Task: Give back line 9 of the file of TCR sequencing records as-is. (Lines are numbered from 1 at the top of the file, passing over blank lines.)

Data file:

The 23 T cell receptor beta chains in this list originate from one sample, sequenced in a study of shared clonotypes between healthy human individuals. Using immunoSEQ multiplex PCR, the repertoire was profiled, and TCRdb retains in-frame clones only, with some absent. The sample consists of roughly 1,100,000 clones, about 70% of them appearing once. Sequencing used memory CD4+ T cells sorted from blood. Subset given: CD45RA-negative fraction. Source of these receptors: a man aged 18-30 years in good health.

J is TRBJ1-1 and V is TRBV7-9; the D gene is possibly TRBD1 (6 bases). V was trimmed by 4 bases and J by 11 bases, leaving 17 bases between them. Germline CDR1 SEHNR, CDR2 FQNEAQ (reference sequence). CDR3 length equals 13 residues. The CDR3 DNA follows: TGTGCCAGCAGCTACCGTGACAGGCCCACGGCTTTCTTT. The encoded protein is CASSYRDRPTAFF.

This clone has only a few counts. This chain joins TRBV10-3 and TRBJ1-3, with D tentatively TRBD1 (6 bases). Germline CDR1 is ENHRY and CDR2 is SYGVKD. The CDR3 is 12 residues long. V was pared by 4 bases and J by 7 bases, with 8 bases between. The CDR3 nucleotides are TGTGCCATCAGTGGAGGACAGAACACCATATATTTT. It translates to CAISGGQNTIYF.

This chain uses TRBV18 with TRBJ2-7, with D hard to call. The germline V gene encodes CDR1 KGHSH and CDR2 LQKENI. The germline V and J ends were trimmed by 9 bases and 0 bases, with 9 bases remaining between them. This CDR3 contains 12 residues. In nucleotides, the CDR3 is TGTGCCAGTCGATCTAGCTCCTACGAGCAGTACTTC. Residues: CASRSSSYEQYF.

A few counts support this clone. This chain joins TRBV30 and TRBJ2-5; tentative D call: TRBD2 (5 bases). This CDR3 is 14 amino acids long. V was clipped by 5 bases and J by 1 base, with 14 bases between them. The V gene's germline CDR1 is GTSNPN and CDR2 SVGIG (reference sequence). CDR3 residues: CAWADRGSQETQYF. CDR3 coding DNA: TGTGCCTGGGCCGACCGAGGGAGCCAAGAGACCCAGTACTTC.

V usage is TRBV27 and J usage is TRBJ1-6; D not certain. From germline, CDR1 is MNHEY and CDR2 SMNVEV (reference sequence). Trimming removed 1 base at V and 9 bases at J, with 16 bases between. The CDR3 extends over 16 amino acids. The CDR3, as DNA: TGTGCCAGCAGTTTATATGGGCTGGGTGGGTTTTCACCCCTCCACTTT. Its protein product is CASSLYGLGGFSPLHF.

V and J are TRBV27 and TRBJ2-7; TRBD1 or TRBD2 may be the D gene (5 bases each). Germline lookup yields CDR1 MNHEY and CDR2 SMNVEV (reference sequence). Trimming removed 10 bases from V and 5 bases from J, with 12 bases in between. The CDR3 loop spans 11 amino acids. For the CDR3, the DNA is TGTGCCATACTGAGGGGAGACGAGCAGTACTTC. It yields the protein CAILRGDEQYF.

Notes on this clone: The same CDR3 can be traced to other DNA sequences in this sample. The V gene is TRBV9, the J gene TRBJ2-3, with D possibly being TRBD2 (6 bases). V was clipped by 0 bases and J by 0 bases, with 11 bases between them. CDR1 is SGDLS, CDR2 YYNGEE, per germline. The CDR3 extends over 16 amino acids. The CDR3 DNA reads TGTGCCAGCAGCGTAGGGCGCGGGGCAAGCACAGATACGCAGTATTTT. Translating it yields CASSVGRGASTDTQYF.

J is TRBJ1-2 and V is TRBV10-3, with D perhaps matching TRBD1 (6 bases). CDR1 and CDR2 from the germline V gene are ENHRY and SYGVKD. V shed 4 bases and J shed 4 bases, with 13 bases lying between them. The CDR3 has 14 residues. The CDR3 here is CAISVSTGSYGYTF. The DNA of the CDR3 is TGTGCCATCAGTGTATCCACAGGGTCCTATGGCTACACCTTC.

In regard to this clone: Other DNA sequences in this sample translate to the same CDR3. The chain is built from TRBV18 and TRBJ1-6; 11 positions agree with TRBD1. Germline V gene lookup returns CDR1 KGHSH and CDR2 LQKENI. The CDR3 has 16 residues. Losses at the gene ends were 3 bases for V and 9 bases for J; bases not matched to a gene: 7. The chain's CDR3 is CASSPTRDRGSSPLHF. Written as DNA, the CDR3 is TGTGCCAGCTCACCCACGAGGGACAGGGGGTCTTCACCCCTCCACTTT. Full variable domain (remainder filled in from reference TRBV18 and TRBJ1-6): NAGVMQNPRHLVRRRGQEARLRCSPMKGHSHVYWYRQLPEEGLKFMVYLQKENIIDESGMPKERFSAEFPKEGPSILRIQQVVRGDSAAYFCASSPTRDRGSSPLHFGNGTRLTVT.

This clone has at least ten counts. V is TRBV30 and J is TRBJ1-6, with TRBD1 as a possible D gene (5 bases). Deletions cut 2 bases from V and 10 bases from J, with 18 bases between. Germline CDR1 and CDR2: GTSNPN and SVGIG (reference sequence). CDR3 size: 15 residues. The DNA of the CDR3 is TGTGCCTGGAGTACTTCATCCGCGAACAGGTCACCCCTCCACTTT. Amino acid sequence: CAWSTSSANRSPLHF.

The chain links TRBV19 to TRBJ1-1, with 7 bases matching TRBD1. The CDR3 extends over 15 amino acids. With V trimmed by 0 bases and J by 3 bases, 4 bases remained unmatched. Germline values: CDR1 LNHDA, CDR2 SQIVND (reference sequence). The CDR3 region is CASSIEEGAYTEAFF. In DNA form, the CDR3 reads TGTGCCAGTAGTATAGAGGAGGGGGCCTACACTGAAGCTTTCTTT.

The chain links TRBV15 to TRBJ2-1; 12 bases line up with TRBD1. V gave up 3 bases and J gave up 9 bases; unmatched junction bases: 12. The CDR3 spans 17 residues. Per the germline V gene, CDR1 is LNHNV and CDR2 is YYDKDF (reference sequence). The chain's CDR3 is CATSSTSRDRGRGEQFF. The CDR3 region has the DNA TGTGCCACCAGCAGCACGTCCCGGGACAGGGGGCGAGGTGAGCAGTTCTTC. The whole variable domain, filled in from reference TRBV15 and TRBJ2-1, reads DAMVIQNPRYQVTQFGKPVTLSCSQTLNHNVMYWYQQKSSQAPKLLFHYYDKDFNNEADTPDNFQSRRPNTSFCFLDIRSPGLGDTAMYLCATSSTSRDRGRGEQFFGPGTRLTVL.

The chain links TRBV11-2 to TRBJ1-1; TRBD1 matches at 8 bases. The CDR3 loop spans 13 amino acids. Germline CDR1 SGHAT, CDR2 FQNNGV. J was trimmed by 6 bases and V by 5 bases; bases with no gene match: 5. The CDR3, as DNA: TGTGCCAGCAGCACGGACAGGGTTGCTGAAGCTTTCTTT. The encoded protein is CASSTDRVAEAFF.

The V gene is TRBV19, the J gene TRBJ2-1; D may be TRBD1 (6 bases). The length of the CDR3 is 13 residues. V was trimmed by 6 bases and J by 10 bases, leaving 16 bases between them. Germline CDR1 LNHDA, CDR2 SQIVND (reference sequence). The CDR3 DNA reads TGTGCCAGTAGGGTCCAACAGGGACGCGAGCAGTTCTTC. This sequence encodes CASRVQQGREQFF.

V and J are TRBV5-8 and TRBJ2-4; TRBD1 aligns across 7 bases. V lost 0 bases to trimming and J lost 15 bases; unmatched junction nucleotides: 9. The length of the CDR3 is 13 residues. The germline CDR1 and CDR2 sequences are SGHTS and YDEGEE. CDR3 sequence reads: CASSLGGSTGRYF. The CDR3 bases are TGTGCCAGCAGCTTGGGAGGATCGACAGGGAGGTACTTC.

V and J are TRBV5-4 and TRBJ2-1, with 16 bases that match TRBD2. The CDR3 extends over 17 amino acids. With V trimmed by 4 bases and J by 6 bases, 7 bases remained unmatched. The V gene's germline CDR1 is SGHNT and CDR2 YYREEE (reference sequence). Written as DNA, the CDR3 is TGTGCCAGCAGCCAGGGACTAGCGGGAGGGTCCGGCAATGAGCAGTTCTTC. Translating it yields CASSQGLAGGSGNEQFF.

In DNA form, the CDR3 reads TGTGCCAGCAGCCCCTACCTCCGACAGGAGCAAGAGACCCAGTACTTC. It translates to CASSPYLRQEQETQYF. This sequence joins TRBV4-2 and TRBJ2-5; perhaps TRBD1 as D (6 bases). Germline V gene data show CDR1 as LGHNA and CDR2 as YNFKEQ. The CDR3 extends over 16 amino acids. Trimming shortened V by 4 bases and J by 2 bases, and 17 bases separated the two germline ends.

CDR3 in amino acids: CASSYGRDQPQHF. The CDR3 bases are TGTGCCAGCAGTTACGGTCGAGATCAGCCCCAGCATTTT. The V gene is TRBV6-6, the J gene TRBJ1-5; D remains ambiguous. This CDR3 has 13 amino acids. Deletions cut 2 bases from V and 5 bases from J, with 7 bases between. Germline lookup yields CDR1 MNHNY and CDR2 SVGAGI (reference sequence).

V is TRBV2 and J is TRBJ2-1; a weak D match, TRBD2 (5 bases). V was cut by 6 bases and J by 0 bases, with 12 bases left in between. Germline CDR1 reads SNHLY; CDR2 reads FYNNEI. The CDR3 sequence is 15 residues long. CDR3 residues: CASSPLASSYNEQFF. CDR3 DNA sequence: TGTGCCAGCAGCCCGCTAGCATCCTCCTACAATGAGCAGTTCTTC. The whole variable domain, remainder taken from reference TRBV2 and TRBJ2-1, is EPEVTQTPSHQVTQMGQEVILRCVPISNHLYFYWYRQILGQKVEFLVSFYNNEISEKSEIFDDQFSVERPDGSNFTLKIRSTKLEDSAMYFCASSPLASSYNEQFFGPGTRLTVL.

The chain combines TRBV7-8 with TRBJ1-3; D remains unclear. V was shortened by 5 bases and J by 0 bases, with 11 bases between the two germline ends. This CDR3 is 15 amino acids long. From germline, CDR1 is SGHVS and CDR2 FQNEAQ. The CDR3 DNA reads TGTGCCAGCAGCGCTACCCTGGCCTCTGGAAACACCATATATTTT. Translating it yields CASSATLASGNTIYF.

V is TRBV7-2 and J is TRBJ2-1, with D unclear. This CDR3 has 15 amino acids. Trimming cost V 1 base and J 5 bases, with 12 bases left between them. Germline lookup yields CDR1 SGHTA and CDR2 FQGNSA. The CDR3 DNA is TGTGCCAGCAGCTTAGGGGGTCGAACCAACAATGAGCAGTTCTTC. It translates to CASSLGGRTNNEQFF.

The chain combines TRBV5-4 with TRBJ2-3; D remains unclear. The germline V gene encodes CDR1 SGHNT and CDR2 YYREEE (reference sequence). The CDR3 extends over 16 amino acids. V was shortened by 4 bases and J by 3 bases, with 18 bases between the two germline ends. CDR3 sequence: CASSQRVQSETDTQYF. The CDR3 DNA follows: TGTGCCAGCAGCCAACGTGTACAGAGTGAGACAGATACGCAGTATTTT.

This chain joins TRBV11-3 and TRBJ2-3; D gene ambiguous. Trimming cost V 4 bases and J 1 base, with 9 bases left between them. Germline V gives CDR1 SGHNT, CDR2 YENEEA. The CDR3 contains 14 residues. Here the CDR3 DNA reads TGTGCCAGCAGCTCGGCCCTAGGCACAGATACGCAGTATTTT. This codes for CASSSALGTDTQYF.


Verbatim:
J is TRBJ1-2 and V is TRBV10-3, with D perhaps matching TRBD1 (6 bases). CDR1 and CDR2 from the germline V gene are ENHRY and SYGVKD. V shed 4 bases and J shed 4 bases, with 13 bases lying between them. The CDR3 has 14 residues. The CDR3 here is CAISVSTGSYGYTF. The DNA of the CDR3 is TGTGCCATCAGTGTATCCACAGGGTCCTATGGCTACACCTTC.